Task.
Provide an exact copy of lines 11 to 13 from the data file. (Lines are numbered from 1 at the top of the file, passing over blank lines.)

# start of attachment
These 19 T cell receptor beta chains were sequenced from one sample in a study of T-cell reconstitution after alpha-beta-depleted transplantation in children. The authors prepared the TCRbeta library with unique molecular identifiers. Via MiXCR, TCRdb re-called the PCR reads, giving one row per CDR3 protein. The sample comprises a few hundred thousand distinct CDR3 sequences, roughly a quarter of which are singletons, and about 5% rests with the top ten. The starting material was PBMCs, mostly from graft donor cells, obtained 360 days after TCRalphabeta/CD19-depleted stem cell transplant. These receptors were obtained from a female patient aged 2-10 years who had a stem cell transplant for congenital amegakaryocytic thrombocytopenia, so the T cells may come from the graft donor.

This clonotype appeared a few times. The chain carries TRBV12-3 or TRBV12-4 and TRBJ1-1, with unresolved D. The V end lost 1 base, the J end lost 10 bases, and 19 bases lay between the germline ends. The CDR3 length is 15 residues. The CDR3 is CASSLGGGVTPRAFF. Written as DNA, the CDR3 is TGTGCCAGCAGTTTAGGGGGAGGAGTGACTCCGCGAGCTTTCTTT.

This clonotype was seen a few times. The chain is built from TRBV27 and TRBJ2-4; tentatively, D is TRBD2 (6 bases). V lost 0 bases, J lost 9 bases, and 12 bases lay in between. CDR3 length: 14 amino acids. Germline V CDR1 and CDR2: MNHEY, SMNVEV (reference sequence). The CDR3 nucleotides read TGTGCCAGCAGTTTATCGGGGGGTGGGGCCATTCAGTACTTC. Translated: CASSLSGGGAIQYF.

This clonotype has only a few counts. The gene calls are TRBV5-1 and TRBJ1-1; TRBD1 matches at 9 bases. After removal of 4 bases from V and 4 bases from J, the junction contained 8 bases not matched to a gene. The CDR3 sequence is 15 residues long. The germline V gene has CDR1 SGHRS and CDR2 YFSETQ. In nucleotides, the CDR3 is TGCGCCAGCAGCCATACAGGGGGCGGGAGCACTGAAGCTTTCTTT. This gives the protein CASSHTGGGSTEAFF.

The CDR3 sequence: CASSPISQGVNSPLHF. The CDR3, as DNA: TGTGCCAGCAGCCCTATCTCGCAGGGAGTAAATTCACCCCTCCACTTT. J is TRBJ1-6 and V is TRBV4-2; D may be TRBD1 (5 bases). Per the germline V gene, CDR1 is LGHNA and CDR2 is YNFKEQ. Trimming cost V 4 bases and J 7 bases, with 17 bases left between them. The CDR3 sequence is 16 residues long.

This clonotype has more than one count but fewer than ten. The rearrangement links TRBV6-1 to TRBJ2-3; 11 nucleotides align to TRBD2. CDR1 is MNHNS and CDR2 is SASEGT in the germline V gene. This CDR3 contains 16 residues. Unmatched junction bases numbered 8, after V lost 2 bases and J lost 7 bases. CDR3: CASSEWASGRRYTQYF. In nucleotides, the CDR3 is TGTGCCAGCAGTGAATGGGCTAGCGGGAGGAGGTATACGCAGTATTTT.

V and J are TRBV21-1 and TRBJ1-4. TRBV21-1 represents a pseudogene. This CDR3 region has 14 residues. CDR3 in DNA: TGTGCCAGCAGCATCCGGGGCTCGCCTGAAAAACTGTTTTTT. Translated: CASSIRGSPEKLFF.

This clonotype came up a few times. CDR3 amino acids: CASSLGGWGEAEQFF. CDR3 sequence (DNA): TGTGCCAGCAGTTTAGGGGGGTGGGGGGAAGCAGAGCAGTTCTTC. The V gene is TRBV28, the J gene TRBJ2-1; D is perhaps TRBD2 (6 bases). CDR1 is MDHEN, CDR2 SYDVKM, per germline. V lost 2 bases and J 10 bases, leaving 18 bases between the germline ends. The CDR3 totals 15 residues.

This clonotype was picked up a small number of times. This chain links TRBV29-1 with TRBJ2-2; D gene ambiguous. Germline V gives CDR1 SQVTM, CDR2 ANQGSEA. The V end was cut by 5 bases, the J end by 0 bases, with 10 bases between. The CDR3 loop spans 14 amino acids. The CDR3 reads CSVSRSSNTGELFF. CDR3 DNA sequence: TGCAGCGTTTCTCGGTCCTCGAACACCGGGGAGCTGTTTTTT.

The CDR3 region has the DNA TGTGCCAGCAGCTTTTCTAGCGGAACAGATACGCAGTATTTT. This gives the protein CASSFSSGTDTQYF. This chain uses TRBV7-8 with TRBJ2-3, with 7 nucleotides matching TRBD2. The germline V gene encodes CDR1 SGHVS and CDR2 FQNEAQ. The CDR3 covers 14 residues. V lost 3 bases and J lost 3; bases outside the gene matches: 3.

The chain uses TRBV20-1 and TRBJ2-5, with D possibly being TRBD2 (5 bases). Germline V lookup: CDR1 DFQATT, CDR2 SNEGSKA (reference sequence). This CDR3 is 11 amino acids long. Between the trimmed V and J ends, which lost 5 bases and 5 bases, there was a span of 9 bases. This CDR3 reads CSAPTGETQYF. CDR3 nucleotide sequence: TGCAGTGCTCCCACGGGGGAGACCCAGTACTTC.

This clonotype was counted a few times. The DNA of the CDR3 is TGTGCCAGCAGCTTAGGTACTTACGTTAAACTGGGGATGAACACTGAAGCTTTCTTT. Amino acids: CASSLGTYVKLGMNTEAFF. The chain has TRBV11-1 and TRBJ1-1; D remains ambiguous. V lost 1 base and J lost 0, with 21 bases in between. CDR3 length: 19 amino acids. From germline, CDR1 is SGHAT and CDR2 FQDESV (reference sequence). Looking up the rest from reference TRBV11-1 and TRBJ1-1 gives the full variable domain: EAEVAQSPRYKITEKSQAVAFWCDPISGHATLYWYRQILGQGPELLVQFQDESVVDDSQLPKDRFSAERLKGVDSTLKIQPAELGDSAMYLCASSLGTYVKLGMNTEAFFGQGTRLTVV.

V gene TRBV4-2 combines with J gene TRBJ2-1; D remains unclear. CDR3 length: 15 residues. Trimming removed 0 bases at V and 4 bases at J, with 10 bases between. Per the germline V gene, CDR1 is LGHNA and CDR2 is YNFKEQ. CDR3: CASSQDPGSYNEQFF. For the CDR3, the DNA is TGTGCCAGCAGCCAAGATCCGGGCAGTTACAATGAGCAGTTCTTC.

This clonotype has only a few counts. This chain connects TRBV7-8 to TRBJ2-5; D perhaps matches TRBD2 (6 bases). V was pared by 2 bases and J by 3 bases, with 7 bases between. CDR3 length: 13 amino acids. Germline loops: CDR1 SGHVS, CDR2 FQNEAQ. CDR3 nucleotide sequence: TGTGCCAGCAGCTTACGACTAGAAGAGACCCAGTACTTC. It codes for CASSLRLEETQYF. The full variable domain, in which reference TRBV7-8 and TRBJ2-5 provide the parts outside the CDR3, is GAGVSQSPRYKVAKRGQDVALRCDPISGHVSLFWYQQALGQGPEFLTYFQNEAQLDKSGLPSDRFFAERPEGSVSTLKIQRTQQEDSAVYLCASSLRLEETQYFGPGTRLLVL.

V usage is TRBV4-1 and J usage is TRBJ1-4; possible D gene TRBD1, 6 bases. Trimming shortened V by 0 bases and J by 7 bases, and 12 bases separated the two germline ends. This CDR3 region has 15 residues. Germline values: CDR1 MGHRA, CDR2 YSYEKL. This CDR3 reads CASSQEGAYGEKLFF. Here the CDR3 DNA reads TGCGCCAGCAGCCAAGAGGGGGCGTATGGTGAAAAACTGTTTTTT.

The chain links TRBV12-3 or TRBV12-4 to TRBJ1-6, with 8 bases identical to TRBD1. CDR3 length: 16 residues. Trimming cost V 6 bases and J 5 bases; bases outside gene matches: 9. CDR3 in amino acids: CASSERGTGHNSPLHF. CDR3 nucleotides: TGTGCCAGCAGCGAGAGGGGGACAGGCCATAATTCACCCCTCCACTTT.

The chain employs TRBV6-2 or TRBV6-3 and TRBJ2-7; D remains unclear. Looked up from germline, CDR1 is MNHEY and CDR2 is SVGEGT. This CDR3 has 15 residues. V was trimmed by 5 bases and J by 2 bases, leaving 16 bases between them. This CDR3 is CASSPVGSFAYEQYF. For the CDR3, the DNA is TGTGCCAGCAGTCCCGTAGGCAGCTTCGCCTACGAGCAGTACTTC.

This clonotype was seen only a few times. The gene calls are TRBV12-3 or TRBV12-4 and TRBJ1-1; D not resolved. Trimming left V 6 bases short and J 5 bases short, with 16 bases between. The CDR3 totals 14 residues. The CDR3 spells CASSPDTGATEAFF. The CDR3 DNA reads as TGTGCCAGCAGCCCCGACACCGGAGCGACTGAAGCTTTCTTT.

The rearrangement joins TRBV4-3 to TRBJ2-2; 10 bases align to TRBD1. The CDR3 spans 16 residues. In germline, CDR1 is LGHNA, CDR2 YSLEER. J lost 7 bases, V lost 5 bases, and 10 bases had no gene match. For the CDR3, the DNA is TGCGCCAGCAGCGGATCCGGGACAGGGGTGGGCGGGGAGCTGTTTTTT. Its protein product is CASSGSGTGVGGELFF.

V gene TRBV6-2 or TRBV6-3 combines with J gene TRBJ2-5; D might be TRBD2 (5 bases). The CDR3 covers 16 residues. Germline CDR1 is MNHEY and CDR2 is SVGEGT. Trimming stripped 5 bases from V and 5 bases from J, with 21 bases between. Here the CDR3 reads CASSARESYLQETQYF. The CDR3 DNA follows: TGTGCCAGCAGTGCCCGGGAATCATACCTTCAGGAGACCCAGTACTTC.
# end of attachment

The chain uses TRBV20-1 and TRBJ2-5, with D possibly being TRBD2 (5 bases). Germline V lookup: CDR1 DFQATT, CDR2 SNEGSKA (reference sequence). This CDR3 is 11 amino acids long. Between the trimmed V and J ends, which lost 5 bases and 5 bases, there was a span of 9 bases. This CDR3 reads CSAPTGETQYF. CDR3 nucleotide sequence: TGCAGTGCTCCCACGGGGGAGACCCAGTACTTC.

This clonotype was counted a few times. The DNA of the CDR3 is TGTGCCAGCAGCTTAGGTACTTACGTTAAACTGGGGATGAACACTGAAGCTTTCTTT. Amino acids: CASSLGTYVKLGMNTEAFF. The chain has TRBV11-1 and TRBJ1-1; D remains ambiguous. V lost 1 base and J lost 0, with 21 bases in between. CDR3 length: 19 amino acids. From germline, CDR1 is SGHAT and CDR2 FQDESV (reference sequence). Looking up the rest from reference TRBV11-1 and TRBJ1-1 gives the full variable domain: EAEVAQSPRYKITEKSQAVAFWCDPISGHATLYWYRQILGQGPELLVQFQDESVVDDSQLPKDRFSAERLKGVDSTLKIQPAELGDSAMYLCASSLGTYVKLGMNTEAFFGQGTRLTVV.

V gene TRBV4-2 combines with J gene TRBJ2-1; D remains unclear. CDR3 length: 15 residues. Trimming removed 0 bases at V and 4 bases at J, with 10 bases between. Per the germline V gene, CDR1 is LGHNA and CDR2 is YNFKEQ. CDR3: CASSQDPGSYNEQFF. For the CDR3, the DNA is TGTGCCAGCAGCCAAGATCCGGGCAGTTACAATGAGCAGTTCTTC.